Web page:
Pulmonary embolism prevalence in syncope patients brought to the emergency room by ambulance


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DOI:

https://doi.org/10.51271/KMJ-0074

Keywords:

Pulmonary embolism, syncope, prevalence

Abstract

 

Aim: Cohort studies have shown that syncope is one in four of the initial symptoms of acute pulmonary embolism. However, one in six patients who visit the emergency room for their first syncopal attack has acute pulmonary embolism. Additionally, the etiological relationship between acute pulmonary embolism and the possible prognostic impact of syncope on the early clinical course of a patient with acute pulmonary embolism remains unclear. Our research sought to detect the presence of pulmonary embolism and its contributing factors in syncope patients who were admitted to the emergency room.

Material and Method: The study comprised 215 individuals who had syncope and were transported by ambulance to the emergency department between January 2020 and January 2021. The age bracket for inclusion was 18 to 75, and the presence of solitary syncope, regardless of its cause, was required. Additionally, there had to be no clinical signs of shock or hypotension, and/or absence of right ventricular dysfunction at presentation.

Results: A total of 215 patients were included in the study. The mean age was 57 years and 64% of the patients were female. Pulmonary CT angiography was performed in 37 of the patients. Ventilation-perfusion examination was performed on 2 patients. Pulmonary embolism was confirmed in 14 patients, including a lower segment pulmonary embolism. Pulmonary embolism was diagnosed in 7 of 17 patients with no history of active cancer and a previous history of thromboembolism. The prevalence of pulmonary embolism was similar as predicted by the Wells score or Pulmonary Embolism Rule–Out Criteria in patients with low and moderate clinical probability.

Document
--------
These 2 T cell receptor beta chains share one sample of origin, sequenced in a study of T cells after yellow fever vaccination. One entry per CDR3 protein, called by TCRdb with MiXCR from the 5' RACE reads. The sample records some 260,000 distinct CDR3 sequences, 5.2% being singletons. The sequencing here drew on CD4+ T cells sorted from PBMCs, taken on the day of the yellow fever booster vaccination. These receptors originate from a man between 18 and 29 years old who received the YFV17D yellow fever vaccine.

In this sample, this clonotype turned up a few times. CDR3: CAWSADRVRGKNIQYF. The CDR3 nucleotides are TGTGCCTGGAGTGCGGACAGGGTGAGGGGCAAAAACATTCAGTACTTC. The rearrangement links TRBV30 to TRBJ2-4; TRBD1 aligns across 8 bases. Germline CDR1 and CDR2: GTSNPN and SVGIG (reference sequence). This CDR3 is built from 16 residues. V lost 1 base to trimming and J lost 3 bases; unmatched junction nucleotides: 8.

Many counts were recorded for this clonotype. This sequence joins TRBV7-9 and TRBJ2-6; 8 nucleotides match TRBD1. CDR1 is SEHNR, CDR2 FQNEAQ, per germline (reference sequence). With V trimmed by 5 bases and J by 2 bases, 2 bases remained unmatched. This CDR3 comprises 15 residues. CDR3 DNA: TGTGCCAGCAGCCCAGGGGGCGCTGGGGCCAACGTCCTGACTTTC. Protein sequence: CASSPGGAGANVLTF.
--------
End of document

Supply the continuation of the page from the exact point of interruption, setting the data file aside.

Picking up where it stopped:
Conclusion: The results of this study confirm that pulmonary embolism is rarely found in patients admitted to the emergency department with syncope. Althoughpulmonary embolismshould be considered as a differential diagnosis, it does not need to be evaluated in all patients. Otherwise, assessment can lead to false positive results and overtreatment, thereby increasing adverse events and healthcare costs.

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Published

2022-09-22

How to Cite

YORULMAZ, Şükrü, & ÇELİK, İbrahim E. (2022). Pulmonary embolism prevalence in syncope patients brought to the emergency room by ambulance. Kastamonu Medical Journal, 2(3), 81–83. https://doi.org/10.51271/KMJ-0074